The blasphemy petition against Ambassador Rehman has its roots in the Asia Bibi case.

On 8 November 2010, Christian woman Asia Bibi (45) was sentenced to death by hanging for allegedly blaspheming Islam's prophet, Muhammad. The sentence left Asia, her husband, Aashiq Fauji Masih (51), and their five children totally shattered.

See: Christian woman sentenced to death in Pakistan 'for blasphemy'
By Rob Crilly in Islamabad and Aoun Sahi in Lahore, The Telegraph, 9 Nov 2010

Member of the National Assembly (MNA) Shehrbano "Sherry" Rehman was one of three eminent Pakistani leaders -- along with Salman Taseer and Shahbaz Bhatti -- to rise in defence of Asia Bibi and challenge Pakistan's infamous blasphemy law.

After Asia Bibi's death sentence was handed down, Rehman submitted a bill to the National Assembly Secretariat seeking an end to the death penalty under the existing blasphemy law.

On 30 November 2010, she spoke publically against the death sentence, criticising the blasphemy law in an interview aired on a private television channel.

On 4 January 2011, Salman Taseer, the governor of Punjab province, was assassinated in Islamabad.   by one of his own security guards, the Islamist Mumtaz Qadri. Outside the court, the assassin Qadri was lionised and celebrated, not only by bearded Islamists, but by suit-clad lawyers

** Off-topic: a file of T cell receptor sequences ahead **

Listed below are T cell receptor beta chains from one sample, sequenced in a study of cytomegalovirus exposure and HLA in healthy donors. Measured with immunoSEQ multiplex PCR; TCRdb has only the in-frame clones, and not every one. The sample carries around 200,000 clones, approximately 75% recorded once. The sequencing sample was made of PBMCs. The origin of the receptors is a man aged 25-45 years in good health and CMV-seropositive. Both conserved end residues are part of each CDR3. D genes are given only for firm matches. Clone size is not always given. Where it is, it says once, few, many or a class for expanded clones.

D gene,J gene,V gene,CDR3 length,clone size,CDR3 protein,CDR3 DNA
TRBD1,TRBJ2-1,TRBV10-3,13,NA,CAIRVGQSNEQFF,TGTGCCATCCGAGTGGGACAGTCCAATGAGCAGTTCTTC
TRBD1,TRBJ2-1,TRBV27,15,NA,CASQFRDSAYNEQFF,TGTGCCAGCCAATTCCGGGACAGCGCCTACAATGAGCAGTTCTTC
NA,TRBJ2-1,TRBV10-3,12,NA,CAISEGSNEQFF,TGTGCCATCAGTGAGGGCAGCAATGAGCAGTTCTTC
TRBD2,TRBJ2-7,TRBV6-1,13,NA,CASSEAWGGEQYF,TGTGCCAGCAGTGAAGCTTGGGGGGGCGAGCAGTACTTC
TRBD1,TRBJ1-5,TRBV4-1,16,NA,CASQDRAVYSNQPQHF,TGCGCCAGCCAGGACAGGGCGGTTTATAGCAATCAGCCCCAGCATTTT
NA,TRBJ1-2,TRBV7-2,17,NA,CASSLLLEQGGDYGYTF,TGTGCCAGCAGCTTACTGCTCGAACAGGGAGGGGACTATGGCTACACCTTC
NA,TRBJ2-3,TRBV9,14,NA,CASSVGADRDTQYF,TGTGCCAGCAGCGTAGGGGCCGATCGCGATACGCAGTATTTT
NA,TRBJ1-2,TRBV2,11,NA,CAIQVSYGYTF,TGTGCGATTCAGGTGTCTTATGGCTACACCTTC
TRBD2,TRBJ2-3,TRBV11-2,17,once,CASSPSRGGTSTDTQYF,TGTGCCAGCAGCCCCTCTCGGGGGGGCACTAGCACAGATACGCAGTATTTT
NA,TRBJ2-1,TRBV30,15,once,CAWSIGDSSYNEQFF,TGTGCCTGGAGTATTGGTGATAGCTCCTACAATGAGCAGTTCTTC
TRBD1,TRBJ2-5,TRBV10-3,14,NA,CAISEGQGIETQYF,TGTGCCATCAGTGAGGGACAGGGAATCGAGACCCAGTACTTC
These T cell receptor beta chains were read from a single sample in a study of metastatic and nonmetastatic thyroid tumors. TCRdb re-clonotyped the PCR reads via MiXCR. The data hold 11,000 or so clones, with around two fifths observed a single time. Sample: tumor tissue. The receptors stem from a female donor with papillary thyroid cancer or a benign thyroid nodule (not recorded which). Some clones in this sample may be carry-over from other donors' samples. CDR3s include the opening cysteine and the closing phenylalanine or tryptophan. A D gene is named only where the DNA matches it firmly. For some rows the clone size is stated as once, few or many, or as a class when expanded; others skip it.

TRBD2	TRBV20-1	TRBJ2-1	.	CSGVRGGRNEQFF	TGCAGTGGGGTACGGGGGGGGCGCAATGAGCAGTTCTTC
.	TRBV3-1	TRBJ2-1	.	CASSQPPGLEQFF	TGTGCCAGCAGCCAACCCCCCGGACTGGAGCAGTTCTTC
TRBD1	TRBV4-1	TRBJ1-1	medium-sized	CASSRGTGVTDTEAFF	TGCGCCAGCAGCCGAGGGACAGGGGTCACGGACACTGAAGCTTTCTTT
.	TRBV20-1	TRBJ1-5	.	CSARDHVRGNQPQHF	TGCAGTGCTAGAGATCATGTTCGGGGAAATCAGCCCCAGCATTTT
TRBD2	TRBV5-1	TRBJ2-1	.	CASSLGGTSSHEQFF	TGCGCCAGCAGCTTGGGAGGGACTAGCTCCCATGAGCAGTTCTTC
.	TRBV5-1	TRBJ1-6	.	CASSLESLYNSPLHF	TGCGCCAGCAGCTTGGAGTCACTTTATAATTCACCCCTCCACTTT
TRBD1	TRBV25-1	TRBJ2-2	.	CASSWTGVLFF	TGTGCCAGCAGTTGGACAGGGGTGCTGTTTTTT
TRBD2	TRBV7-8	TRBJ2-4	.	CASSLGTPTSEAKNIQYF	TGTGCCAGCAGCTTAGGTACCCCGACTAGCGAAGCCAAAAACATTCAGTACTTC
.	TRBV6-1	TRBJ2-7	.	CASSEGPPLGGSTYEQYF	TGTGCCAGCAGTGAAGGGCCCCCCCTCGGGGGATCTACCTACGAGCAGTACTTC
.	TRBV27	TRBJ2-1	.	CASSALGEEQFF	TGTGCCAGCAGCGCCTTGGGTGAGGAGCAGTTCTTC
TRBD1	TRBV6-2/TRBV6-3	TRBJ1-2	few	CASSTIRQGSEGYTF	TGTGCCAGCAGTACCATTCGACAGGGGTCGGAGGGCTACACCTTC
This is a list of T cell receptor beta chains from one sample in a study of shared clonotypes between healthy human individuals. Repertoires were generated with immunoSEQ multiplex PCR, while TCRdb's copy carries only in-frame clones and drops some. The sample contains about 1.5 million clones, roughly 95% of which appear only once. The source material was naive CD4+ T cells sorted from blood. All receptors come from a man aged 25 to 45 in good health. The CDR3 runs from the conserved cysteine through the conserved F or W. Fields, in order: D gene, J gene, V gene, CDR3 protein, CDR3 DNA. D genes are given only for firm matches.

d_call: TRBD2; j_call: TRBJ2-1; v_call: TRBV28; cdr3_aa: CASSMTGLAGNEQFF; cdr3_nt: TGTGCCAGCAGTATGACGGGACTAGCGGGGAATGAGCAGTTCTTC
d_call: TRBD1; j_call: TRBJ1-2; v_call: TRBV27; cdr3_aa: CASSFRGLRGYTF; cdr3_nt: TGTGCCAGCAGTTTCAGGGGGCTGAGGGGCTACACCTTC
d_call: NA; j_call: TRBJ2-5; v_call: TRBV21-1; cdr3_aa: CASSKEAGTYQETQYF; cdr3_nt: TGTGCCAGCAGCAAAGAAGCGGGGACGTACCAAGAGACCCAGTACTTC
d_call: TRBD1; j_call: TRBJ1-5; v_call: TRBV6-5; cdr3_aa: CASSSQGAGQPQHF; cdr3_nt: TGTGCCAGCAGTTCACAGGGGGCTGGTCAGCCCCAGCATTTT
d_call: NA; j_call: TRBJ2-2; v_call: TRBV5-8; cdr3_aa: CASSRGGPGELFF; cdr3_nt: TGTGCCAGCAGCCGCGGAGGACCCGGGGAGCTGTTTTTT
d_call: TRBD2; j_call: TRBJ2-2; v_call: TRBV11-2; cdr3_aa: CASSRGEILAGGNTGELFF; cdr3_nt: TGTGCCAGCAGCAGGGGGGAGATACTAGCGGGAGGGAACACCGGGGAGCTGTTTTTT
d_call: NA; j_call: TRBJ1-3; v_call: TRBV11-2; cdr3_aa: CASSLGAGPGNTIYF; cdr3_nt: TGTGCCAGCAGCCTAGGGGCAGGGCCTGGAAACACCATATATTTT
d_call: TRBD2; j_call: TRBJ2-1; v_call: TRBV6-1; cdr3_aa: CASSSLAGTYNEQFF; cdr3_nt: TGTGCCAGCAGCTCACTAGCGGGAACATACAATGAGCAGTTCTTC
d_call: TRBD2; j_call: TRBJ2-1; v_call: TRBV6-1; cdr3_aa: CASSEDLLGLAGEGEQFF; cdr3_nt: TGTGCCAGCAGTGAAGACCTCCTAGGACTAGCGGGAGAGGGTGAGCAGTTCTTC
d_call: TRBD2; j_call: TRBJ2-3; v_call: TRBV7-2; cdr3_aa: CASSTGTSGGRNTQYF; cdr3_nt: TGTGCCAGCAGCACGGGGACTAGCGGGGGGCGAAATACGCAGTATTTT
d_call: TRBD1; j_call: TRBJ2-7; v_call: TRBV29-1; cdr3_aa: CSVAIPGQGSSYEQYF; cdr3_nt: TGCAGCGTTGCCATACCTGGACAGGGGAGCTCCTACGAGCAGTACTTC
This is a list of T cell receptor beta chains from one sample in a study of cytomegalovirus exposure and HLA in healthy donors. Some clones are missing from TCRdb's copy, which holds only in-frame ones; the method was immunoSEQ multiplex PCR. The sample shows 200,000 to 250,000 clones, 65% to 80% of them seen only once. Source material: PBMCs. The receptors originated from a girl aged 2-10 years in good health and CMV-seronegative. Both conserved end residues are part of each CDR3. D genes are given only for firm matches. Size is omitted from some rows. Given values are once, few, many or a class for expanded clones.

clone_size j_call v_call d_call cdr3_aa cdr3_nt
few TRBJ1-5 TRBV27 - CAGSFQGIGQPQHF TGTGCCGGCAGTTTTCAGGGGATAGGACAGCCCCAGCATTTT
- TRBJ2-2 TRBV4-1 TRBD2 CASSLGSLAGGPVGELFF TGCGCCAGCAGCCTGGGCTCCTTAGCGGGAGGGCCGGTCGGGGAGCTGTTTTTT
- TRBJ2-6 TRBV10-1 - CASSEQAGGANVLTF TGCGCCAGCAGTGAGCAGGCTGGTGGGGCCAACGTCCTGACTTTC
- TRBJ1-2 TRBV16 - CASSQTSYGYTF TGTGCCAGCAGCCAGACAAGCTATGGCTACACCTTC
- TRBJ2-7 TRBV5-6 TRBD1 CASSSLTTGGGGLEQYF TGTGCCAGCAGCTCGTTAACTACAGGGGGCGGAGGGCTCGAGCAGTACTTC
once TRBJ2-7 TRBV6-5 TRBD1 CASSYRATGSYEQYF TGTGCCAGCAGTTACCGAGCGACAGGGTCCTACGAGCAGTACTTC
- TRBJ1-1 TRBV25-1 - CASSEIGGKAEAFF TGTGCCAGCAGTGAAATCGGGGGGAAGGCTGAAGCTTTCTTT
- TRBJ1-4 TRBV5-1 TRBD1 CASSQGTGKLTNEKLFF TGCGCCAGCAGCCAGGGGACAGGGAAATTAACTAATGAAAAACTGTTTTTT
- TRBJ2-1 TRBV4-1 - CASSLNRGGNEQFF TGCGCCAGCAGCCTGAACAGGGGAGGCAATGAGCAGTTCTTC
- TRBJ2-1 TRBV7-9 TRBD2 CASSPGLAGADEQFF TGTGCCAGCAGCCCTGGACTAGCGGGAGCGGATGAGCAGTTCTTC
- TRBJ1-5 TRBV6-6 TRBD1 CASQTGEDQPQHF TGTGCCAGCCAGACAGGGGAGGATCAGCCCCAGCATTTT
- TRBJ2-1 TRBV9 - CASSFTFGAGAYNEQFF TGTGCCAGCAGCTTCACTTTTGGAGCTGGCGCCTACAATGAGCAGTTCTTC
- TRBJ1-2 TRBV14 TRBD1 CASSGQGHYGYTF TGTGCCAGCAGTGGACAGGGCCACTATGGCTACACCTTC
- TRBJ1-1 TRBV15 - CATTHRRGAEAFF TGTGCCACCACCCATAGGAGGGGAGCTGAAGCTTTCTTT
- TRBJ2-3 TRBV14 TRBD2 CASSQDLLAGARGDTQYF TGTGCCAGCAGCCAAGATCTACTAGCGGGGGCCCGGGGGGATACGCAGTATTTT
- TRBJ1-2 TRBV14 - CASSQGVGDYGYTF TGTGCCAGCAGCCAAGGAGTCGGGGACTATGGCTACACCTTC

As threats mounted against Sherry Rehman, her own party, the Pakistan People's Party, pressured her to back down.  In February 2011, the then prime minister, Yousuf Raza Gilani, categorically stated that the government had no intention of amending the blasphemy law, leaving Rehman with no option other than to drop her bill.

On 2 March 2011, Shahbaz Bhatti, Federal Minister for Minorities Affairs and the only Christian in the Cabinet, was assassinated in a supposedly secure area of Islamabad.  Islamic militant group Tehreek-e-Taliban proudly claimed responsibility. In pamphlets found near the assassination Tehreek-e-Taliban stated, "Anyone who criticizes the blasphemy law has no right to live."  Two years on -- after one attempt to whitewash the killing -- no one has been tried for Bhatti's murder.

On 23 November 2011, after months of death threats, Prime Minister Yousaf Raza Gilani appointed Sherry Rehman to the position of Ambassador to the United States where she should presumably be safe from Islamist retaliation.

Shahid Ghauri, leader and spokesman for the Tehreek-e-Taliban, lambasted the appointment claiming Rehman was unfit for such a post on the grounds that "she tried to abolish the country's blasphemy laws."

"We are not satisfied with Sherry Rehman appointment because she is not fair with Islam or the country," he said while accusing her of spying for the US and advancing Jewish agendas. 

That same day, Multan businessman Fahim Akhtar Gill filed a petition in the Multan Bench of the Lahore High Court against the appointment of Rehman as Pakistan's Ambassador to the US claiming that in the course of her November 2010 televised interview -- where she criticised Pakistan's blasphemy law -- Rehman herself made comments that were tantamount to blasphemy.